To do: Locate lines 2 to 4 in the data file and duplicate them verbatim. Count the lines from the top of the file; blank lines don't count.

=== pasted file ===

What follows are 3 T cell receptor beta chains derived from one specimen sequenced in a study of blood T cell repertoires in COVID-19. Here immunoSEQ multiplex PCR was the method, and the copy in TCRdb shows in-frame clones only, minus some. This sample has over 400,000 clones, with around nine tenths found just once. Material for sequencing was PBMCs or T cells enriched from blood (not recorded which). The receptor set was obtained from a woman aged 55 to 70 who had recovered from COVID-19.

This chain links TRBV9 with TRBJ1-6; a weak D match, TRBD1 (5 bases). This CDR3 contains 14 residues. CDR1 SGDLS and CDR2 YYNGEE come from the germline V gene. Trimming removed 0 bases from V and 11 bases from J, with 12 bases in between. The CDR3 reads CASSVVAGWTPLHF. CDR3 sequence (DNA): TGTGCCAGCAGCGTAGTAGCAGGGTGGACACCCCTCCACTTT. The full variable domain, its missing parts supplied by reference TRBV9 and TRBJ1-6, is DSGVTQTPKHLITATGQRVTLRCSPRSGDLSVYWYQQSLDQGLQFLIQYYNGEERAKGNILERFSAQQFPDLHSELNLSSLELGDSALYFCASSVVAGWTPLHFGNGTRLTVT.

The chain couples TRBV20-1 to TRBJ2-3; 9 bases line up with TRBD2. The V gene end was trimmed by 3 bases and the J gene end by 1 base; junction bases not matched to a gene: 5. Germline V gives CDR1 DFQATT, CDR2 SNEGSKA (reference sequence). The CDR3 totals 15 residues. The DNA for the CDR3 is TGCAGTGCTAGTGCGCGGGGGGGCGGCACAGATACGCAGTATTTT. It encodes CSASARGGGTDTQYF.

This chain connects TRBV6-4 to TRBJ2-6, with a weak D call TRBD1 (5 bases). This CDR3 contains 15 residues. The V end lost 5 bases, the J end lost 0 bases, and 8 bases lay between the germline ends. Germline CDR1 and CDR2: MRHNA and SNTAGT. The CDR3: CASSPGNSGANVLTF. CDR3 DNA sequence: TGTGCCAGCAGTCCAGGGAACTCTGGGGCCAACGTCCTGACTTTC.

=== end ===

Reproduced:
This chain links TRBV9 with TRBJ1-6; a weak D match, TRBD1 (5 bases). This CDR3 contains 14 residues. CDR1 SGDLS and CDR2 YYNGEE come from the germline V gene. Trimming removed 0 bases from V and 11 bases from J, with 12 bases in between. The CDR3 reads CASSVVAGWTPLHF. CDR3 sequence (DNA): TGTGCCAGCAGCGTAGTAGCAGGGTGGACACCCCTCCACTTT. The full variable domain, its missing parts supplied by reference TRBV9 and TRBJ1-6, is DSGVTQTPKHLITATGQRVTLRCSPRSGDLSVYWYQQSLDQGLQFLIQYYNGEERAKGNILERFSAQQFPDLHSELNLSSLELGDSALYFCASSVVAGWTPLHFGNGTRLTVT.

The chain couples TRBV20-1 to TRBJ2-3; 9 bases line up with TRBD2. The V gene end was trimmed by 3 bases and the J gene end by 1 base; junction bases not matched to a gene: 5. Germline V gives CDR1 DFQATT, CDR2 SNEGSKA (reference sequence). The CDR3 totals 15 residues. The DNA for the CDR3 is TGCAGTGCTAGTGCGCGGGGGGGCGGCACAGATACGCAGTATTTT. It encodes CSASARGGGTDTQYF.

This chain connects TRBV6-4 to TRBJ2-6, with a weak D call TRBD1 (5 bases). This CDR3 contains 15 residues. The V end lost 5 bases, the J end lost 0 bases, and 8 bases lay between the germline ends. Germline CDR1 and CDR2: MRHNA and SNTAGT. The CDR3: CASSPGNSGANVLTF. CDR3 DNA sequence: TGTGCCAGCAGTCCAGGGAACTCTGGGGCCAACGTCCTGACTTTC.